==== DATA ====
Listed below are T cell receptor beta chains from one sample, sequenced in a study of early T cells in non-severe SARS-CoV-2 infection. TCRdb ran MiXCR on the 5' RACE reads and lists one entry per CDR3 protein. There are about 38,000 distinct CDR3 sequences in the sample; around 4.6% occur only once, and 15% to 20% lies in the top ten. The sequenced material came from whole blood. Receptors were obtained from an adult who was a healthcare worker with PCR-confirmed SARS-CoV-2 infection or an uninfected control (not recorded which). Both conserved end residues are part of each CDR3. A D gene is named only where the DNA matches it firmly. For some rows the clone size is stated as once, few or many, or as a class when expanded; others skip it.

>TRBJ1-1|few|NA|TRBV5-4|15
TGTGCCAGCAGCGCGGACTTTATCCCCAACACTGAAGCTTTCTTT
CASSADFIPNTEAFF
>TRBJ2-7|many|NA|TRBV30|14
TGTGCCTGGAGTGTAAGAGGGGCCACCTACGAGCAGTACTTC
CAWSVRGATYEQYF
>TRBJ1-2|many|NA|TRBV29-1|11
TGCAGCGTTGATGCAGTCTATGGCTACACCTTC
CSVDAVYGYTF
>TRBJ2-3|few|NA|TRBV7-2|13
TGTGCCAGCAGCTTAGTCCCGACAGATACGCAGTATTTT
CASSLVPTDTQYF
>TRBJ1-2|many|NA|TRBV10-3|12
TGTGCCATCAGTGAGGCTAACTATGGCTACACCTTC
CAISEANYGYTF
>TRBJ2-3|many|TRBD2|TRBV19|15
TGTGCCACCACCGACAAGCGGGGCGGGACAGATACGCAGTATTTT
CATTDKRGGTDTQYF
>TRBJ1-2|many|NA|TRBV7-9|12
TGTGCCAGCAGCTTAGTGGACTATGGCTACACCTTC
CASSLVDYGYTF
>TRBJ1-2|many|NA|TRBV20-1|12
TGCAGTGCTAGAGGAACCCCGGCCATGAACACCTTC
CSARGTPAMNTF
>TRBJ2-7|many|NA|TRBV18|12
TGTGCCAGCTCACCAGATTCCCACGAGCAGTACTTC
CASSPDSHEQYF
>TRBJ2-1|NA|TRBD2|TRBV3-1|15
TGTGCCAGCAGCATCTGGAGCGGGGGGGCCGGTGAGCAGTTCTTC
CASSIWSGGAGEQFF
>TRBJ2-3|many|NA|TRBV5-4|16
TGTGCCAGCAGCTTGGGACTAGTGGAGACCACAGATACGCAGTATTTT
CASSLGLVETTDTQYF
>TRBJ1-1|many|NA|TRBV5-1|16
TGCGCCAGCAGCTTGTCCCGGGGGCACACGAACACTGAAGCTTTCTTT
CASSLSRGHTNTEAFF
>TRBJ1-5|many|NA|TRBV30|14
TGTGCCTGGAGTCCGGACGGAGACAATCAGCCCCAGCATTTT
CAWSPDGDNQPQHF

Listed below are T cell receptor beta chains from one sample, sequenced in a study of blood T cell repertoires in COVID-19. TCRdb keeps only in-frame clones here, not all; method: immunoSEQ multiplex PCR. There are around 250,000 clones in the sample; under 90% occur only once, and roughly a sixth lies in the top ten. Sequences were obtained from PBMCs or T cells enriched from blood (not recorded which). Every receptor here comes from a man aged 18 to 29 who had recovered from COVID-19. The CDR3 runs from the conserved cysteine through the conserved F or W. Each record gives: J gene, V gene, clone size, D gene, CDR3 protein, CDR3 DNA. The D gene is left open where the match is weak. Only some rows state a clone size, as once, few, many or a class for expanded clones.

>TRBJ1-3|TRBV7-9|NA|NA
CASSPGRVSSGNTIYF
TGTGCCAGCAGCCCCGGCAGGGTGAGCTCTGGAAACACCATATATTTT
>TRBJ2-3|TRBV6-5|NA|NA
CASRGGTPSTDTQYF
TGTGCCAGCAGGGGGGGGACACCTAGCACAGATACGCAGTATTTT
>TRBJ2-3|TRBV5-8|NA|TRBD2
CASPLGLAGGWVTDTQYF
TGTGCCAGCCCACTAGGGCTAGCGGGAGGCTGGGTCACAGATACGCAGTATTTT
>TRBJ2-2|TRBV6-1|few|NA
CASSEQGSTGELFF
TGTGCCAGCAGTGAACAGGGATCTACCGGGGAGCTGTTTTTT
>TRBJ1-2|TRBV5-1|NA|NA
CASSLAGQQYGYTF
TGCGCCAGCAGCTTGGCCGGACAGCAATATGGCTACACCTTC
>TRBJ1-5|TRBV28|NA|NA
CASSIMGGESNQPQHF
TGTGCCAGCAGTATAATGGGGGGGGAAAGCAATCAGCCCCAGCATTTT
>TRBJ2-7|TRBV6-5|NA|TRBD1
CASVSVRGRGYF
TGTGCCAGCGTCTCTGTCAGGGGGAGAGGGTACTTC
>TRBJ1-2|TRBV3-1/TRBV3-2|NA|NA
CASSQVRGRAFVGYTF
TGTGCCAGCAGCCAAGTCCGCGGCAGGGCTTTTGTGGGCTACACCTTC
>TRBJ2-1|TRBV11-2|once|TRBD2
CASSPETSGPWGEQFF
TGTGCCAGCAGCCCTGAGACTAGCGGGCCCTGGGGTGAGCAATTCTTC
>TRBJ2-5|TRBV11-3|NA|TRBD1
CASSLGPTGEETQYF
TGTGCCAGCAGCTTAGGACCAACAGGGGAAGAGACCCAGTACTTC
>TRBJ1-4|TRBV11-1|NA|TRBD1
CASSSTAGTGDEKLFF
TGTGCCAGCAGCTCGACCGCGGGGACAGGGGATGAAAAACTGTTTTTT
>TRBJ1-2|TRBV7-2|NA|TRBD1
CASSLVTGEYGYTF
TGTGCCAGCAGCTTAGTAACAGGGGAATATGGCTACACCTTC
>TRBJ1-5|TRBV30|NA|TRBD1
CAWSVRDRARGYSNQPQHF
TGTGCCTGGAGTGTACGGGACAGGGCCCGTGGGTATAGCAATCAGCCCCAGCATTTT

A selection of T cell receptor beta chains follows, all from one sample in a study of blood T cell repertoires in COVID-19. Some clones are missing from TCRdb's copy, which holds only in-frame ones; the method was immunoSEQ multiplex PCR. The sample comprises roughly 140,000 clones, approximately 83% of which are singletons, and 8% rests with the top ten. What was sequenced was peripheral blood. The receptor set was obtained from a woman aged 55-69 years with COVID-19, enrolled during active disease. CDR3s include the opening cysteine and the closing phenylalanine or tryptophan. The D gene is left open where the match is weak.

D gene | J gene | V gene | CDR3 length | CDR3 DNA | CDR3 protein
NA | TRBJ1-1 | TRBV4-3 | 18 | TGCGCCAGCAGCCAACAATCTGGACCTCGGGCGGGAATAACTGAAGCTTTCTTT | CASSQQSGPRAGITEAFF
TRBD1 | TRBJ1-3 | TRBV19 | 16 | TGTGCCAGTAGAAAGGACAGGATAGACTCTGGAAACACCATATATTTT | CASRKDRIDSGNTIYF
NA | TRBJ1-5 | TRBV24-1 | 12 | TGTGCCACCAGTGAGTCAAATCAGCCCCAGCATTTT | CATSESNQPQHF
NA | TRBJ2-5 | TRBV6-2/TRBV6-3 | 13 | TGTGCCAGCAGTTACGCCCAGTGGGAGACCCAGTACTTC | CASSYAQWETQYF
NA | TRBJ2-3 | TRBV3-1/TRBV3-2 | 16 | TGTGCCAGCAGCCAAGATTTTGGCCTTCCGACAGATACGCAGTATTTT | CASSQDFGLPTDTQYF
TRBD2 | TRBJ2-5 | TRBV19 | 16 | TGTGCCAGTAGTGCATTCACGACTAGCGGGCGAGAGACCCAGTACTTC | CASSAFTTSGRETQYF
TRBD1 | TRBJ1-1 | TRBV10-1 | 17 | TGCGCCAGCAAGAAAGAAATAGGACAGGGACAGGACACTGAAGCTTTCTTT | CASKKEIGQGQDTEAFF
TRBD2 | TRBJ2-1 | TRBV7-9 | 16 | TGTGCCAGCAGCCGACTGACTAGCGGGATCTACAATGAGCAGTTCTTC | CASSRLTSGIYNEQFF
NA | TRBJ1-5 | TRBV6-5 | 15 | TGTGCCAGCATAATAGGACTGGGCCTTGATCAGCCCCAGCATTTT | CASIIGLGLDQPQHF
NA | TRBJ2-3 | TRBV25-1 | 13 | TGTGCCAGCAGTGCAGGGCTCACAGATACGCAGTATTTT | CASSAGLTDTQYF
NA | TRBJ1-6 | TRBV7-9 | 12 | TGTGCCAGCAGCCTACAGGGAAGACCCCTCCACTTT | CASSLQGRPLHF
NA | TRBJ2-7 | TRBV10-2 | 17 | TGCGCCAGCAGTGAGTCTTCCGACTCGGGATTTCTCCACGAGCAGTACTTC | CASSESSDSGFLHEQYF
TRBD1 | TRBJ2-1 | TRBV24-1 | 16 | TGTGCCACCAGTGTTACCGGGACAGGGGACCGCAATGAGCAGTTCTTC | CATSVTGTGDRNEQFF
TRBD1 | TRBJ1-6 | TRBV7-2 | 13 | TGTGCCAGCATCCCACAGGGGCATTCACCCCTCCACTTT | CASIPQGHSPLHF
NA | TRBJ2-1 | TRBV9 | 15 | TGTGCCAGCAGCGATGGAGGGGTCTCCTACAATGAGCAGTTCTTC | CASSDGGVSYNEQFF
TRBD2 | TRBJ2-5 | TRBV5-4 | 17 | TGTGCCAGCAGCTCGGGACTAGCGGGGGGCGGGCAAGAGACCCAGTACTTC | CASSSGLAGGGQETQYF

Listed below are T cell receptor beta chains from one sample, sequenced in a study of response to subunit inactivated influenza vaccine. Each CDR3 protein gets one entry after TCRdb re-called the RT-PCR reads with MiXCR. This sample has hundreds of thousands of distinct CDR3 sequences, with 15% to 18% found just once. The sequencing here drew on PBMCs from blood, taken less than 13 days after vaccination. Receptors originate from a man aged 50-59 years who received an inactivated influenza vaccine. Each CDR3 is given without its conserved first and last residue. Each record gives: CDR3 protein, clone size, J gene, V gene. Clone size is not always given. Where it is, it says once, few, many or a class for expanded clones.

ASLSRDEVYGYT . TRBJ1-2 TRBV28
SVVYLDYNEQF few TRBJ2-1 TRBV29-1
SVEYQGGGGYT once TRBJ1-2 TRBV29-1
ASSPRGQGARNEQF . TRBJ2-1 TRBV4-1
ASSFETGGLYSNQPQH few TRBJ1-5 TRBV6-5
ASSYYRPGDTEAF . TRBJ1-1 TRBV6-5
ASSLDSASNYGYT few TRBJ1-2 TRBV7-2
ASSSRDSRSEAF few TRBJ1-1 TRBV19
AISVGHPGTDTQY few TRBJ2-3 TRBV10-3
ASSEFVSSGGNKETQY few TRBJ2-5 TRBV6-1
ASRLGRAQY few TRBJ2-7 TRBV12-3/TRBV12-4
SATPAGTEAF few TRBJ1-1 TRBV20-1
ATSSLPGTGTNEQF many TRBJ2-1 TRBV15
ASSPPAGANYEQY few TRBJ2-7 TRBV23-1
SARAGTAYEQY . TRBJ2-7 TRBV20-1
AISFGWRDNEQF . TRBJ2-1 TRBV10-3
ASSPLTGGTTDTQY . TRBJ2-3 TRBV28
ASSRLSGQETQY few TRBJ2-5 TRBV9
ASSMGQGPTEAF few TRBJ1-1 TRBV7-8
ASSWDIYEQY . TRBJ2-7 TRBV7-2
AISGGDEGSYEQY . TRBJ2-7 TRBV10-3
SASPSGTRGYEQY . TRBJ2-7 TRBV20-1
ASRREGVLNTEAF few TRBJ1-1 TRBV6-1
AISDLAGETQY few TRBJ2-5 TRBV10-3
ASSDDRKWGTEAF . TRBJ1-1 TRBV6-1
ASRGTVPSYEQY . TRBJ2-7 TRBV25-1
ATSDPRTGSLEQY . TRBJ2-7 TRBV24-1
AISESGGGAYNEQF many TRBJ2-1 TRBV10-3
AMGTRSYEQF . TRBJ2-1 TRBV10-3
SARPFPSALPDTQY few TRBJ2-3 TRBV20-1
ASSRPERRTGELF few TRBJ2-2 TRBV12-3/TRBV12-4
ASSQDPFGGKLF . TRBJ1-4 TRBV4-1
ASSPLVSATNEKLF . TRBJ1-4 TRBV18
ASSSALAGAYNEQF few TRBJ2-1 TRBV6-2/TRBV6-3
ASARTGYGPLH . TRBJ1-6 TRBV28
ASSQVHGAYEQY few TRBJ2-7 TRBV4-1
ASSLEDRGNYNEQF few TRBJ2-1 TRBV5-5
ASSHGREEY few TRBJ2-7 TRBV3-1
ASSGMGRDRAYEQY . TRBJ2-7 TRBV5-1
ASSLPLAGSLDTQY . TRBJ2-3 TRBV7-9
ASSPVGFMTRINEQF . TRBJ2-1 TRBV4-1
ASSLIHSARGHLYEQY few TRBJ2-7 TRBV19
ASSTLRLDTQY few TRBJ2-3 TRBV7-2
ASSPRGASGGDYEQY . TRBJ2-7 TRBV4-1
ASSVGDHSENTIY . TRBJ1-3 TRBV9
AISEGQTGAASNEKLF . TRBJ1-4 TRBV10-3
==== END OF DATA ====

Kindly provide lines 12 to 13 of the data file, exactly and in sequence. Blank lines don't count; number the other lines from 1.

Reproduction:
TGTGCCAGCAGCTTAGTCCCGACAGATACGCAGTATTTT
CASSLVPTDTQYF